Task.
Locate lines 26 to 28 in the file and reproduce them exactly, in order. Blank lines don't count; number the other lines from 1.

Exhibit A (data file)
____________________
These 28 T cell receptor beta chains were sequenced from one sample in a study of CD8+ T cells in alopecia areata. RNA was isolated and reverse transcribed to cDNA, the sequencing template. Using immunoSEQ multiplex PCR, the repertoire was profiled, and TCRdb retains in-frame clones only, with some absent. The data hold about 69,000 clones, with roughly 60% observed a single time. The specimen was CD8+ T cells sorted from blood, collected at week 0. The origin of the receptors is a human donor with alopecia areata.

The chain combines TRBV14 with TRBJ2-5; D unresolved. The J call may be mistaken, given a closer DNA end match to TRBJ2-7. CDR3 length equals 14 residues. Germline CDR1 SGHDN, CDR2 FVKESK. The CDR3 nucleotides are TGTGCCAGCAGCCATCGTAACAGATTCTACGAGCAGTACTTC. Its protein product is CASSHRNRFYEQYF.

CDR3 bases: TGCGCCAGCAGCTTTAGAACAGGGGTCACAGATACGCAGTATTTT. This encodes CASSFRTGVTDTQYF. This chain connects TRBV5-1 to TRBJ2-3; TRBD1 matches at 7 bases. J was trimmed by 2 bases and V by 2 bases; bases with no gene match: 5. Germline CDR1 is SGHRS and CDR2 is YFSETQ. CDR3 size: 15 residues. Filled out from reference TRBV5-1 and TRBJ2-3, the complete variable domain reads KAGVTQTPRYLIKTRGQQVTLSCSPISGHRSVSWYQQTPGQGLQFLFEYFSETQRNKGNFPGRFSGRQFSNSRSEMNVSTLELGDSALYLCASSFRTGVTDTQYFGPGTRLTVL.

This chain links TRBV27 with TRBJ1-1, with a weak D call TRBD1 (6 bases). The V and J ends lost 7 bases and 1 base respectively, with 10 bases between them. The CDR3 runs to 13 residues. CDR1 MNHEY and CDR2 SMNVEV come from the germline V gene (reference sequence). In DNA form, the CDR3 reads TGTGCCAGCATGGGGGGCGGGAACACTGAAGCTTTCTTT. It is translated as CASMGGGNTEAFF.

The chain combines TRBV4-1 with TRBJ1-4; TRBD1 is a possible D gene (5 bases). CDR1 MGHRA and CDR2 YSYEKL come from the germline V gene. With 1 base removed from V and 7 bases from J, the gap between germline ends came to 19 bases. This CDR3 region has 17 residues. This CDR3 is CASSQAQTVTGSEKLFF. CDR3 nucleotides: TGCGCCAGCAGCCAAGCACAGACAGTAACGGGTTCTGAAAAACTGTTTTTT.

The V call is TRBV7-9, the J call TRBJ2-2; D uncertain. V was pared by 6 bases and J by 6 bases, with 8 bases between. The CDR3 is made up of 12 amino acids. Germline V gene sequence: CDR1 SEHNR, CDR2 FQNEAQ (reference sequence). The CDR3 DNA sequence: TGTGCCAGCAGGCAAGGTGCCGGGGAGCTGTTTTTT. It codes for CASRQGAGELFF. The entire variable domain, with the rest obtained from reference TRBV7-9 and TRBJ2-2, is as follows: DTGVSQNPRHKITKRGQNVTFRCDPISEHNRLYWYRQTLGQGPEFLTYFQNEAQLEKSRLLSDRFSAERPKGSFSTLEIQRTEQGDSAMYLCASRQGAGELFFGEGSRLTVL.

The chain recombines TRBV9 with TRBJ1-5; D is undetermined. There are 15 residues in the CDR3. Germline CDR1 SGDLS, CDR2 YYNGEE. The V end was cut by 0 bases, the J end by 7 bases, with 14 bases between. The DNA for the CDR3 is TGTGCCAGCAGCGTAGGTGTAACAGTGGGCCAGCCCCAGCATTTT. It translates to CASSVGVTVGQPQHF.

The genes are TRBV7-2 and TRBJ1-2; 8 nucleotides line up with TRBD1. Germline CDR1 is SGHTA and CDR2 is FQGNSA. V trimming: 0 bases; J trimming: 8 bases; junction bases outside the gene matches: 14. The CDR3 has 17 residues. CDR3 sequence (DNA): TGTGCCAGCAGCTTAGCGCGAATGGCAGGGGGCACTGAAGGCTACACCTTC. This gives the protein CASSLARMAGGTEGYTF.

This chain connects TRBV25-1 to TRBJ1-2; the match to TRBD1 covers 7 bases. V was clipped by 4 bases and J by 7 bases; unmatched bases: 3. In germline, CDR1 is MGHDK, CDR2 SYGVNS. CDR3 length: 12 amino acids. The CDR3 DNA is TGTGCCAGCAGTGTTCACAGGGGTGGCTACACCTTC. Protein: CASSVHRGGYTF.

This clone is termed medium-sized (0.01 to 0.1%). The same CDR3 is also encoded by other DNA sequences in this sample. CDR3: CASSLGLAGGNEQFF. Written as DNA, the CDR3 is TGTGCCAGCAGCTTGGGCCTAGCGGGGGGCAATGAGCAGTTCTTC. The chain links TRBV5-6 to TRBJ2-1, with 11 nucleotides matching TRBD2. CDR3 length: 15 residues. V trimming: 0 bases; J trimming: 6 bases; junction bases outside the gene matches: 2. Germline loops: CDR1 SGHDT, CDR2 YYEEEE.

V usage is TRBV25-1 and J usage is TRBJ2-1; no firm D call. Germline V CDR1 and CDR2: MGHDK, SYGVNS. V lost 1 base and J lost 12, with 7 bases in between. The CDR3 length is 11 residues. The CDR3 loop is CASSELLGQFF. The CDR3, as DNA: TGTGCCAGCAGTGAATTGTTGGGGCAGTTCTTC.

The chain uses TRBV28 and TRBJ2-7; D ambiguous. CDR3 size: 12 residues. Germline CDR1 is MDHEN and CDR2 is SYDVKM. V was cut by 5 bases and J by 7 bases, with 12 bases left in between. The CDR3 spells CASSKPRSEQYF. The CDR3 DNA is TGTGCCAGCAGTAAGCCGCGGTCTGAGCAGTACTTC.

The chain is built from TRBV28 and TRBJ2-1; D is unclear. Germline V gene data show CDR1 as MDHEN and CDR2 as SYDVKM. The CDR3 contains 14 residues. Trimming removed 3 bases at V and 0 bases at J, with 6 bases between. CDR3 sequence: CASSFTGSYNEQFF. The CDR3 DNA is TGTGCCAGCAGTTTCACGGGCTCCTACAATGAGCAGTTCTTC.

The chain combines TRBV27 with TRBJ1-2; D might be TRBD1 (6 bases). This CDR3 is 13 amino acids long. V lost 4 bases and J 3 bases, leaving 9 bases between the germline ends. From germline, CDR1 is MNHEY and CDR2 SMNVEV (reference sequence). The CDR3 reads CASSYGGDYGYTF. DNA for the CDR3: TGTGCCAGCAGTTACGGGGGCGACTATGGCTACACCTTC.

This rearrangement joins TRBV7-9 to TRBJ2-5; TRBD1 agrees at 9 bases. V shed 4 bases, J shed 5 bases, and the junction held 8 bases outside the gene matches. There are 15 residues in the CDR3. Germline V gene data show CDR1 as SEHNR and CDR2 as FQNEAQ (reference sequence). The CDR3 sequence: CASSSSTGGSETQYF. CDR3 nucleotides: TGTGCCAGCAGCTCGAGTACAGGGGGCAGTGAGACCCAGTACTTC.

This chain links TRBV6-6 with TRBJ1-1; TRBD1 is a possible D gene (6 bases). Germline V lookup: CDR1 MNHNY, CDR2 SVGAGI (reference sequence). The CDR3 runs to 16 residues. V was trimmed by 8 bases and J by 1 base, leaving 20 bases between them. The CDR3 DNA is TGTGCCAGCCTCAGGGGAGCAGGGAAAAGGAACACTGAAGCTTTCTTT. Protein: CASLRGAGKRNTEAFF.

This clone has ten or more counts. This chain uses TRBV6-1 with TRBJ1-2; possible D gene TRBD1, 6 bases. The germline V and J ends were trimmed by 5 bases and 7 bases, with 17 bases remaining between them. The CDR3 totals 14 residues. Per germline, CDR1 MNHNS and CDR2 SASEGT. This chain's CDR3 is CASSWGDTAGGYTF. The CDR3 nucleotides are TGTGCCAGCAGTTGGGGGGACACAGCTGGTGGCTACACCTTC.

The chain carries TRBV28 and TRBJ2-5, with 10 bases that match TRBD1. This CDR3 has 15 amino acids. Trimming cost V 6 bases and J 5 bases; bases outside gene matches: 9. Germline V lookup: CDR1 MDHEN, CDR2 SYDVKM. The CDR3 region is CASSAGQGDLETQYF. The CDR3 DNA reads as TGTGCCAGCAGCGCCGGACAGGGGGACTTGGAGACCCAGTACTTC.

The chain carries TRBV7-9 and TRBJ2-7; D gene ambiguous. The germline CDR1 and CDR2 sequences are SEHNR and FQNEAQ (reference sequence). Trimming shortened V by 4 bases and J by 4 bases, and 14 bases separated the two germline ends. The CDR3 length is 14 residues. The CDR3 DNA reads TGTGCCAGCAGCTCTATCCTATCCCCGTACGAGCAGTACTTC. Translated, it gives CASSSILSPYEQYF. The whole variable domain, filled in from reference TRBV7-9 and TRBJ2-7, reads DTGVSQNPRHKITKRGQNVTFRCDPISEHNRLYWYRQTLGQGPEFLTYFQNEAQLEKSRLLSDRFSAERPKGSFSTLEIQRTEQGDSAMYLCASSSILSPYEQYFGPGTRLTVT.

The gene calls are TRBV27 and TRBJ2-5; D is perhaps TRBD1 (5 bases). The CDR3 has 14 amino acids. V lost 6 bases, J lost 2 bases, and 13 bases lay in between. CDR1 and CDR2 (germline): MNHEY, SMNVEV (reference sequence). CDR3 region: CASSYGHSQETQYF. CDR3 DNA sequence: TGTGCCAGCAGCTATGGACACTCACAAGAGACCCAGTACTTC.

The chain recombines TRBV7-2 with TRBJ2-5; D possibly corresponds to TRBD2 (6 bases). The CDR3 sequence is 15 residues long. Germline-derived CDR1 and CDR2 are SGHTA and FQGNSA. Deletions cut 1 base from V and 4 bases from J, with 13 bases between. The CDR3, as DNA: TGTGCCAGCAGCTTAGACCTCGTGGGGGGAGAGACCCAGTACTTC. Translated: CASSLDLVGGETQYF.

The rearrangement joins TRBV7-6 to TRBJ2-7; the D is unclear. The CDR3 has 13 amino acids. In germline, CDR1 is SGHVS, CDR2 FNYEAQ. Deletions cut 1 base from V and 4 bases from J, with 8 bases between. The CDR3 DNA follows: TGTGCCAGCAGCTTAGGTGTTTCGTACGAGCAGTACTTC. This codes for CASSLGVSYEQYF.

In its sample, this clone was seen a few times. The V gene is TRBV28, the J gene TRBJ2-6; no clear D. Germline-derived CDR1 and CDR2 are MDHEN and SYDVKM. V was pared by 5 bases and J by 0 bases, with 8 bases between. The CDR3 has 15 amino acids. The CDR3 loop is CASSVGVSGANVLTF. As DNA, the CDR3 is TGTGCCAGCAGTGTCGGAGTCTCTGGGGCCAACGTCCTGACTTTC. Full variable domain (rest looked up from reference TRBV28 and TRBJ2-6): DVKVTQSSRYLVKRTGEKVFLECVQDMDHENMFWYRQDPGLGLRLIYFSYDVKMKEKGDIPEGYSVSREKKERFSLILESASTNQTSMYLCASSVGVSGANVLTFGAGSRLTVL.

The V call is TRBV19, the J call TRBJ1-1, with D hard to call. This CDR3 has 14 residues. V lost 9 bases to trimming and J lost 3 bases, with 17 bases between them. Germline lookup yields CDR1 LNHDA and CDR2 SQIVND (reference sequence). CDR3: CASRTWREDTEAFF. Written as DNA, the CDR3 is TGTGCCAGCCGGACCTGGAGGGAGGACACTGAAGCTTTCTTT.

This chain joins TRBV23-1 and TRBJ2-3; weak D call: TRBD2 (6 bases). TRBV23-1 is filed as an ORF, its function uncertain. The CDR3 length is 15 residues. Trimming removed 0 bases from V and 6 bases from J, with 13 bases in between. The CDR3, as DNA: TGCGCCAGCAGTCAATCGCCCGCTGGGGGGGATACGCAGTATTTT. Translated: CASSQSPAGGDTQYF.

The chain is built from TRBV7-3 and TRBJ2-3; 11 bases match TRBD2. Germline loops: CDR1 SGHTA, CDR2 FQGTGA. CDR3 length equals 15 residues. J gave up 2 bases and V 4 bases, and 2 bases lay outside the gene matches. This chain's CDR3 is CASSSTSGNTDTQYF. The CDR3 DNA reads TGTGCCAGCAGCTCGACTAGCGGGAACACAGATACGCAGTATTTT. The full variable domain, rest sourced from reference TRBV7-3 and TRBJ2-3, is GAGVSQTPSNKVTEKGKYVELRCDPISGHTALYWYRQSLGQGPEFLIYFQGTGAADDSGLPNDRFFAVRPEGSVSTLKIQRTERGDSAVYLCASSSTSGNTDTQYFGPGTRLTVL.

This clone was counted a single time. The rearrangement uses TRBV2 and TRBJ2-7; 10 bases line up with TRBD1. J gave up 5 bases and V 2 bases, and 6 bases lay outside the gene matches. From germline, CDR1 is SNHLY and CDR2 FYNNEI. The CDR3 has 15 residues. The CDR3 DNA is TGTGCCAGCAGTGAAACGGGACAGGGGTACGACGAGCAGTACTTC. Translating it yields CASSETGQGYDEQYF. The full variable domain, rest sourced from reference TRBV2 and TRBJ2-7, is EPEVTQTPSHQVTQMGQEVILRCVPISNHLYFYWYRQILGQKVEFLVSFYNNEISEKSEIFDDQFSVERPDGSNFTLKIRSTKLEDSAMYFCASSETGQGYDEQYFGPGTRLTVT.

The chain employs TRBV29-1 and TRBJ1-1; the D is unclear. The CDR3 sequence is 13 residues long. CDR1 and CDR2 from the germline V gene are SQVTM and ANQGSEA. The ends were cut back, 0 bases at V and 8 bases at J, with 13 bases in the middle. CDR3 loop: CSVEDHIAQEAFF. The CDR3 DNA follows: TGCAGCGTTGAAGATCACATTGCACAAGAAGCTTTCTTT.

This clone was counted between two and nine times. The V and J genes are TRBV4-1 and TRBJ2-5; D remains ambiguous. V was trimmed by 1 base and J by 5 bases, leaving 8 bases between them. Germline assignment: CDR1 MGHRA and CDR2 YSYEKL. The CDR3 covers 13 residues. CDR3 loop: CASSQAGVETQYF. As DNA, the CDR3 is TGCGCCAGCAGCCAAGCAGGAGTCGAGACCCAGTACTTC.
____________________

The chain is built from TRBV7-3 and TRBJ2-3; 11 bases match TRBD2. Germline loops: CDR1 SGHTA, CDR2 FQGTGA. CDR3 length equals 15 residues. J gave up 2 bases and V 4 bases, and 2 bases lay outside the gene matches. This chain's CDR3 is CASSSTSGNTDTQYF. The CDR3 DNA reads TGTGCCAGCAGCTCGACTAGCGGGAACACAGATACGCAGTATTTT. The full variable domain, rest sourced from reference TRBV7-3 and TRBJ2-3, is GAGVSQTPSNKVTEKGKYVELRCDPISGHTALYWYRQSLGQGPEFLIYFQGTGAADDSGLPNDRFFAVRPEGSVSTLKIQRTERGDSAVYLCASSSTSGNTDTQYFGPGTRLTVL.

This clone was counted a single time. The rearrangement uses TRBV2 and TRBJ2-7; 10 bases line up with TRBD1. J gave up 5 bases and V 2 bases, and 6 bases lay outside the gene matches. From germline, CDR1 is SNHLY and CDR2 FYNNEI. The CDR3 has 15 residues. The CDR3 DNA is TGTGCCAGCAGTGAAACGGGACAGGGGTACGACGAGCAGTACTTC. Translating it yields CASSETGQGYDEQYF. The full variable domain, rest sourced from reference TRBV2 and TRBJ2-7, is EPEVTQTPSHQVTQMGQEVILRCVPISNHLYFYWYRQILGQKVEFLVSFYNNEISEKSEIFDDQFSVERPDGSNFTLKIRSTKLEDSAMYFCASSETGQGYDEQYFGPGTRLTVT.

The chain employs TRBV29-1 and TRBJ1-1; the D is unclear. The CDR3 sequence is 13 residues long. CDR1 and CDR2 from the germline V gene are SQVTM and ANQGSEA. The ends were cut back, 0 bases at V and 8 bases at J, with 13 bases in the middle. CDR3 loop: CSVEDHIAQEAFF. The CDR3 DNA follows: TGCAGCGTTGAAGATCACATTGCACAAGAAGCTTTCTTT.